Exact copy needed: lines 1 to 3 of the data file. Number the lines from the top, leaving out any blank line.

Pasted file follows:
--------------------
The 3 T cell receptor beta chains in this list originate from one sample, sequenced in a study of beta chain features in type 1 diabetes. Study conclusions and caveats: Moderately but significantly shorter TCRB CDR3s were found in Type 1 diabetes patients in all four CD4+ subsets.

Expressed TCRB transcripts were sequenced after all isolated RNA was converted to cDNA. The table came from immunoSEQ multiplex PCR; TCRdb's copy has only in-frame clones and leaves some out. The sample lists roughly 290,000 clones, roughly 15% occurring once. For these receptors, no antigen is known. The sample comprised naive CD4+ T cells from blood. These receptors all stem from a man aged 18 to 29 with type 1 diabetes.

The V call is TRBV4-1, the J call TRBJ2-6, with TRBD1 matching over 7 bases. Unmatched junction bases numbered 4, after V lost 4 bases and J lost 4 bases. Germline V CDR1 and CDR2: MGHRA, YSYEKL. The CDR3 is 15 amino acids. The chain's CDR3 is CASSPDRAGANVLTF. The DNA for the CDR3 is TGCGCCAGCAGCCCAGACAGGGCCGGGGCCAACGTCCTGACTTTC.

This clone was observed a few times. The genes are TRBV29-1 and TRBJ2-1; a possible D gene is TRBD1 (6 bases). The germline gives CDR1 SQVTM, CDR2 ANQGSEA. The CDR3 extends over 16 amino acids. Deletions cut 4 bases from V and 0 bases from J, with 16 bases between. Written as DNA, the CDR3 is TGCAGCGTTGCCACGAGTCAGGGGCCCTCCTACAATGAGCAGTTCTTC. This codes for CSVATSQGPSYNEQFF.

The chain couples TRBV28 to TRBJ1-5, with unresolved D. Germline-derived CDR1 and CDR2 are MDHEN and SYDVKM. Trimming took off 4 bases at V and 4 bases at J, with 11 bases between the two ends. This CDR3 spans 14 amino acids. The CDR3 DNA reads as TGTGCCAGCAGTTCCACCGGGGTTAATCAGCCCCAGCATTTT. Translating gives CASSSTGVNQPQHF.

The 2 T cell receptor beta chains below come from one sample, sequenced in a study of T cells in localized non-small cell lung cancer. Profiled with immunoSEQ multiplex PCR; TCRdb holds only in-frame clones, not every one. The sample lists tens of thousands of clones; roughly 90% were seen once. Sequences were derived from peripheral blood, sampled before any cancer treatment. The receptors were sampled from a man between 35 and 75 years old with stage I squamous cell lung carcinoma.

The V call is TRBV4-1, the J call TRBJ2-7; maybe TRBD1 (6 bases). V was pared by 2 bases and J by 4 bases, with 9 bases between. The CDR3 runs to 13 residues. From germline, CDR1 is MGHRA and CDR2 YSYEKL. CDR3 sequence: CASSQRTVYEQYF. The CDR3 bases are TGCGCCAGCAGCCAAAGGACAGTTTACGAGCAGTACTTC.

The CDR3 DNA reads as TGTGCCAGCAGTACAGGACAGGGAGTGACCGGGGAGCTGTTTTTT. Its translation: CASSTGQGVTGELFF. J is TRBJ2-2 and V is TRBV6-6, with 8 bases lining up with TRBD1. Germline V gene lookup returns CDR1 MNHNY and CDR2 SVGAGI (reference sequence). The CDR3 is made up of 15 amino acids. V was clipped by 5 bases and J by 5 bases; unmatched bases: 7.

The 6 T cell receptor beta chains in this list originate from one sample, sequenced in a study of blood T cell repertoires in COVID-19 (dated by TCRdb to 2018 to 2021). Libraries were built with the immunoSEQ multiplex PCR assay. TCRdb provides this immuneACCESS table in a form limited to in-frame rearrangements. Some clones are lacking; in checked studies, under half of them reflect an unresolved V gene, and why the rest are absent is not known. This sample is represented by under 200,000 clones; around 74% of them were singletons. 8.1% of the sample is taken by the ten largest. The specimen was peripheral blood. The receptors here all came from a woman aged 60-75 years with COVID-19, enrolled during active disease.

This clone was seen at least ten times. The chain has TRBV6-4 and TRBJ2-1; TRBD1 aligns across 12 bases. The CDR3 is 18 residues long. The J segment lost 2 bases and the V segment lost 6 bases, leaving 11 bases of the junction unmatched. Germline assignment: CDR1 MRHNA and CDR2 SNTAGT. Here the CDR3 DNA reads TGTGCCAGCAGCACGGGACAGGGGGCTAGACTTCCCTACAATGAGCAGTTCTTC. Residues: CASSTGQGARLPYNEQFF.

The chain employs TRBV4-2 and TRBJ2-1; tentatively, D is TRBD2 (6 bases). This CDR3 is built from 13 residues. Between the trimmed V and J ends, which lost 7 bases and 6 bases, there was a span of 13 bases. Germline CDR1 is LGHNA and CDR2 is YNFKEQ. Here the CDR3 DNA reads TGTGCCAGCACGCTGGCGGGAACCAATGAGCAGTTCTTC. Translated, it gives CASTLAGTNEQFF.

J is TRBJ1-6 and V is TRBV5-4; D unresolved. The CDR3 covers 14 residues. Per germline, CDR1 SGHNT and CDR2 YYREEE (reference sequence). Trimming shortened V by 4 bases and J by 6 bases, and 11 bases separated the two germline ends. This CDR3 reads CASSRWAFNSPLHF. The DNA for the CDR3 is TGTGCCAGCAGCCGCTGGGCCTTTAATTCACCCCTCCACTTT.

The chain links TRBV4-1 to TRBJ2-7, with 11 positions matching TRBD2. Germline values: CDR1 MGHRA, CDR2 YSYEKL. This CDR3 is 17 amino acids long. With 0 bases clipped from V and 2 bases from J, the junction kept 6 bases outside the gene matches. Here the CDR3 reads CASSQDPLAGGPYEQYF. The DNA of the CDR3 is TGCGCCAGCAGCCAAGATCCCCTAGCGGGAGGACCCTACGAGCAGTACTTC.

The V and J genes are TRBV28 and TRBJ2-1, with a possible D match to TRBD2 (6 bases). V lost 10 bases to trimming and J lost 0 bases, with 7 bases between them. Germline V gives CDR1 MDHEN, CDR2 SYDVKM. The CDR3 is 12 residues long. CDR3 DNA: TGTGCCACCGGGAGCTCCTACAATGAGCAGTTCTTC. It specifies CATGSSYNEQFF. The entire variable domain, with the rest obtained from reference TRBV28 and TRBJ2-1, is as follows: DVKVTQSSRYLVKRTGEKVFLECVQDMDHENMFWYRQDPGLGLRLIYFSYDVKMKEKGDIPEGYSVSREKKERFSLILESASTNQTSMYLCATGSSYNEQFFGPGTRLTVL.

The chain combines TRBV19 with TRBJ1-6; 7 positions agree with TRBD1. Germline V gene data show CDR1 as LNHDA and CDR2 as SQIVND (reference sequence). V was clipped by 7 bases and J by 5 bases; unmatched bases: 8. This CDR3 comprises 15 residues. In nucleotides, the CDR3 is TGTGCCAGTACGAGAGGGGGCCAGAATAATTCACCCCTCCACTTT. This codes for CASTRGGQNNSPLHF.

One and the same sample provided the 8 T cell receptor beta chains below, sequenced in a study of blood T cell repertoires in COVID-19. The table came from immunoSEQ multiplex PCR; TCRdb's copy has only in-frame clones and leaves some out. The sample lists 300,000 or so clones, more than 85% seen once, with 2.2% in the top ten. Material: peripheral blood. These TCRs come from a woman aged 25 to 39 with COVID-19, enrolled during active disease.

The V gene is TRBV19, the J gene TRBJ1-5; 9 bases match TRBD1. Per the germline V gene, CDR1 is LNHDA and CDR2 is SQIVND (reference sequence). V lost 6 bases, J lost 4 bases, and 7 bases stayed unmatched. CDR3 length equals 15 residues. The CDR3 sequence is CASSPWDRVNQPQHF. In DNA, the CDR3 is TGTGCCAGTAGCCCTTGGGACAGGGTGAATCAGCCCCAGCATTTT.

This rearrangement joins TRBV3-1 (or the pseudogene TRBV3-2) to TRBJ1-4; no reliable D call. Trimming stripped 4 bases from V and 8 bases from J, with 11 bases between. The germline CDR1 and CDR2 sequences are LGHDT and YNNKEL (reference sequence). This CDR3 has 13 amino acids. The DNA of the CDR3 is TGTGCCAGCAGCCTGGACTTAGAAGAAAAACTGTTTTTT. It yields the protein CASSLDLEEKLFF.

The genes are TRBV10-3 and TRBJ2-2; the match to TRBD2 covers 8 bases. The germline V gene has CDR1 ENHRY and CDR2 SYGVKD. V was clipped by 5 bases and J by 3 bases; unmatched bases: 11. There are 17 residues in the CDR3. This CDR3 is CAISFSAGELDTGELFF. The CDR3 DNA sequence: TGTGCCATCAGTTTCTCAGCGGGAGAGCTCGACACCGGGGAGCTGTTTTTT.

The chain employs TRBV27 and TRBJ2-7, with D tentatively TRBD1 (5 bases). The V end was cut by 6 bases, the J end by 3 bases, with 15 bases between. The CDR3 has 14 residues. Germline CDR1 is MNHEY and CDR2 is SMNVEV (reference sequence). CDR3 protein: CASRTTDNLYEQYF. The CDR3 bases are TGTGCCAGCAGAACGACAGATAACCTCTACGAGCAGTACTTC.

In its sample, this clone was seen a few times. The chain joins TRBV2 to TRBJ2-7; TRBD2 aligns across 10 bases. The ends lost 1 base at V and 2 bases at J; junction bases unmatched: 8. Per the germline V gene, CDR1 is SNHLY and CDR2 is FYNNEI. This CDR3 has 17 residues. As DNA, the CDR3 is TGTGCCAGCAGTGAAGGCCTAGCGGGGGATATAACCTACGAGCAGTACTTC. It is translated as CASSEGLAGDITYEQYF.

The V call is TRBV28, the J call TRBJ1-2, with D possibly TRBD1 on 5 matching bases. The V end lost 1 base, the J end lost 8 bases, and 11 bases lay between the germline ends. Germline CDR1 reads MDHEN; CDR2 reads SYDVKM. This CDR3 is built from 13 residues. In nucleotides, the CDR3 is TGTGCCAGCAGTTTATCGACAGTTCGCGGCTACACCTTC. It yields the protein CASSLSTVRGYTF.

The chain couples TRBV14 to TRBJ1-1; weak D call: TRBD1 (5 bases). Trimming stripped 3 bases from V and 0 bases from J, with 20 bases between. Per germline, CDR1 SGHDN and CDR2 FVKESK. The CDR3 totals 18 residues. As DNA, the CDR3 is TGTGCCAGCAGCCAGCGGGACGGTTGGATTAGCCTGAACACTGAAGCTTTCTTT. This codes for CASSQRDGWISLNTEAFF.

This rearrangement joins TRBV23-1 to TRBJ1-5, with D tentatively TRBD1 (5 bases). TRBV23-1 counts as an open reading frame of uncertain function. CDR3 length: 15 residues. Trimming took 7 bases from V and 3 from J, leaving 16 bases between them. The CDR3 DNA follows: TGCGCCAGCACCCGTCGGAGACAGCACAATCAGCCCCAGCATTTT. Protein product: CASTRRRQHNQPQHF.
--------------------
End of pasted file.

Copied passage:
The 3 T cell receptor beta chains in this list originate from one sample, sequenced in a study of beta chain features in type 1 diabetes. Study conclusions and caveats: Moderately but significantly shorter TCRB CDR3s were found in Type 1 diabetes patients in all four CD4+ subsets.

Expressed TCRB transcripts were sequenced after all isolated RNA was converted to cDNA. The table came from immunoSEQ multiplex PCR; TCRdb's copy has only in-frame clones and leaves some out. The sample lists roughly 290,000 clones, roughly 15% occurring once. For these receptors, no antigen is known. The sample comprised naive CD4+ T cells from blood. These receptors all stem from a man aged 18 to 29 with type 1 diabetes.

The V call is TRBV4-1, the J call TRBJ2-6, with TRBD1 matching over 7 bases. Unmatched junction bases numbered 4, after V lost 4 bases and J lost 4 bases. Germline V CDR1 and CDR2: MGHRA, YSYEKL. The CDR3 is 15 amino acids. The chain's CDR3 is CASSPDRAGANVLTF. The DNA for the CDR3 is TGCGCCAGCAGCCCAGACAGGGCCGGGGCCAACGTCCTGACTTTC.